Who Put the “Pain” in Painting?While a lot of things are painful, painting is half “pain” and half “ting” (whatever that means) and whether you are painting a newly purchased home, or one you are planning to sell, it feels more like all pain, with no other half. I have personally experienced this pain. My family and I decided not to hire professionals to paint our new movie room and paint it ourselves. After countless hours of painting and nearly four full coats of paint, we were finally done.
While it now looks beautiful and all purple-y, we probably could have saved both time and money if we had followed these five steps:
Pick a complimentary shade. There are several considerations when picking your paint color. If you recently bought your home, it may help to match the color with the furniture. If you are selling your home, neutral colors are generally a better choice so that the prospective buyer can visualize whatever they want.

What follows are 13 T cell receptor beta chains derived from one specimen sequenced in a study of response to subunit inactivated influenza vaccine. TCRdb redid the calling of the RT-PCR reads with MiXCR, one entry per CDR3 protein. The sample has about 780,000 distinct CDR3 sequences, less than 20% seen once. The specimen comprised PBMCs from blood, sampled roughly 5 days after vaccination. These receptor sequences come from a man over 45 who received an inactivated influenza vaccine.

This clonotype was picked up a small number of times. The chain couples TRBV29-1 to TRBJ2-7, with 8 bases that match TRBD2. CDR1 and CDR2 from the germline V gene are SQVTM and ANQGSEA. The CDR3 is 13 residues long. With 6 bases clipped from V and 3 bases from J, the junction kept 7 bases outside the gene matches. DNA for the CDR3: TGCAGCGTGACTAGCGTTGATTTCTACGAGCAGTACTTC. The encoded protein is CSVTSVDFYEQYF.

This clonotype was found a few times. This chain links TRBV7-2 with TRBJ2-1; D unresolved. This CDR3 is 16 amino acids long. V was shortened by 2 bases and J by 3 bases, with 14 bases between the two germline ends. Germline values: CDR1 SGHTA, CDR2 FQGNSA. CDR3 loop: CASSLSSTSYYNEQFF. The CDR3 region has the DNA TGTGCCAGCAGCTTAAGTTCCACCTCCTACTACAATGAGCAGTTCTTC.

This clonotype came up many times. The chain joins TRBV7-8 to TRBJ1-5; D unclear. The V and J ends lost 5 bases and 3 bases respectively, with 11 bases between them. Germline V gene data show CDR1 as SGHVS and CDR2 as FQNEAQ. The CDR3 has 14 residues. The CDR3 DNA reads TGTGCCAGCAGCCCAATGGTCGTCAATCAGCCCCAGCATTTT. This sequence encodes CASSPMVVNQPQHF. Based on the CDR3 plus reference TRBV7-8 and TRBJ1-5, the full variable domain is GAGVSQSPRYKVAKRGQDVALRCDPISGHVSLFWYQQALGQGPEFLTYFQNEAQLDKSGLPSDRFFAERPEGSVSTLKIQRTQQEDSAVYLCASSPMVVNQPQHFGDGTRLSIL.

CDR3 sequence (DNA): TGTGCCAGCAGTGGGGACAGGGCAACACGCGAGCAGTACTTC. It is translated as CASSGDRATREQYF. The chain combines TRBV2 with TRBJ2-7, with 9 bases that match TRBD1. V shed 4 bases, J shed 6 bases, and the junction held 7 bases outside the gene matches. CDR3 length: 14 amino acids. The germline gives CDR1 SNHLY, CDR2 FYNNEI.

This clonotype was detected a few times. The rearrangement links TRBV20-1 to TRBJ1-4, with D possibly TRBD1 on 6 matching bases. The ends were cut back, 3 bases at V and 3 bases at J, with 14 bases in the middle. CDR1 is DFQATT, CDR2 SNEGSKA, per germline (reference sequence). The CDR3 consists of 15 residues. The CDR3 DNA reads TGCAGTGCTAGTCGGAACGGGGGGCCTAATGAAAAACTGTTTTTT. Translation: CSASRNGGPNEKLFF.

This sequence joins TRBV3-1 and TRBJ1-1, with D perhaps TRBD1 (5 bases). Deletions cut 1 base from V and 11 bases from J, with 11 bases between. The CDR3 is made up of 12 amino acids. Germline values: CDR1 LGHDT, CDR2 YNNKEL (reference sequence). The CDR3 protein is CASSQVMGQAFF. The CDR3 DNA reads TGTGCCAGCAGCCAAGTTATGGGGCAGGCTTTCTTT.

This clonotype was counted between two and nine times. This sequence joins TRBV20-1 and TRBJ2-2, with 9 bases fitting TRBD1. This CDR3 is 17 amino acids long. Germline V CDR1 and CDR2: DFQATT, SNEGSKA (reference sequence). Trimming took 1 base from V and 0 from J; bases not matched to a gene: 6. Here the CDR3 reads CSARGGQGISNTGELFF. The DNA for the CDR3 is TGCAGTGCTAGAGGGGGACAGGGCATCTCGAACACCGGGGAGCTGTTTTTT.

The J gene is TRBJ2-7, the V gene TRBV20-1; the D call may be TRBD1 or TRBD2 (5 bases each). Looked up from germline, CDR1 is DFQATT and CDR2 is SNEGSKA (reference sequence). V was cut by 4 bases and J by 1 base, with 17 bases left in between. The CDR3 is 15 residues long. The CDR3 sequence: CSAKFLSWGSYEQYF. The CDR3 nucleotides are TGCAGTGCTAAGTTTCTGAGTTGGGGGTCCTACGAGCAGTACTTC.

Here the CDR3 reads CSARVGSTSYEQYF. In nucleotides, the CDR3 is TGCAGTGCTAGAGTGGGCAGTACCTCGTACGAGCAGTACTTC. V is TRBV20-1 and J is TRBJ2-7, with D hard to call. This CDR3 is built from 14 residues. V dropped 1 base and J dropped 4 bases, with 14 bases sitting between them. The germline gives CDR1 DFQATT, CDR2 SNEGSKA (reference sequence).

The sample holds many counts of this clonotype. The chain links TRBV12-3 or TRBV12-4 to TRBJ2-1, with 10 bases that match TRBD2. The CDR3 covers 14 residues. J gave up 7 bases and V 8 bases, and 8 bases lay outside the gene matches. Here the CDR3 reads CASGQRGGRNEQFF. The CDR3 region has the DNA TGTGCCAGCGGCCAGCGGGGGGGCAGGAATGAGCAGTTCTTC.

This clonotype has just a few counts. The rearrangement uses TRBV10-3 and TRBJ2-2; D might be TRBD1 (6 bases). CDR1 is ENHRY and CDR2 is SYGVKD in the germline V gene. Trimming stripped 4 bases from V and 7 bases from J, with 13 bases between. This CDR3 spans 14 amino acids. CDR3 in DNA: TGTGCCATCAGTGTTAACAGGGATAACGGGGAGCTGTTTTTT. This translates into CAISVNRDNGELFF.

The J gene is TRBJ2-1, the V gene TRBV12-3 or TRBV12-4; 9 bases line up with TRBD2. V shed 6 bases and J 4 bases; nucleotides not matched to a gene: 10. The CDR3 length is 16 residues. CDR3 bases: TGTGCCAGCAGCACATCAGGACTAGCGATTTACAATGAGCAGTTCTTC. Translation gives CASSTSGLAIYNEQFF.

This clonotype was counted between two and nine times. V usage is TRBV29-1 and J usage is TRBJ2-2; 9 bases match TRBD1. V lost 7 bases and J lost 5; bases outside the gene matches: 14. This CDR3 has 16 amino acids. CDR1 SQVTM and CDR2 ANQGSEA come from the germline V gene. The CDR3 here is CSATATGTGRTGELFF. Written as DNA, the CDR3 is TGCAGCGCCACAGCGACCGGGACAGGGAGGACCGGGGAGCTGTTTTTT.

Get the right tools. Make sure to get all the tools you’ll need the first time. Home Depot, Lowe’s, and similar hardware stores will generally have everything you need, and an employee will usually be happy to point it out to you.
Before you get in your car to get your tools, it can help to make a list. You can use this list to supplement your own:
- Paint rollers/brushes
- Painter’s tape
- Roller pans
- Drop cloths
- Paint (The rest are rather pointless without paint)
Cover up the furniture. Before you even open a paint can, you should cover up any and all furniture that might be in danger of becoming a different color. You can use a drop cloth, and other plastic coverings as well.
Tape off everything. Make sure that everything on your walls and ceilings (moldings, window frames, doorways, etc.) that should remain unpainted is taped off, to avoid any mishaps.
Make it fun. The most important part of any painting project? Fun. Feeling bored, sad, or otherwise wistful? Turn up the painting music! Trust me, it’ll make the difference.
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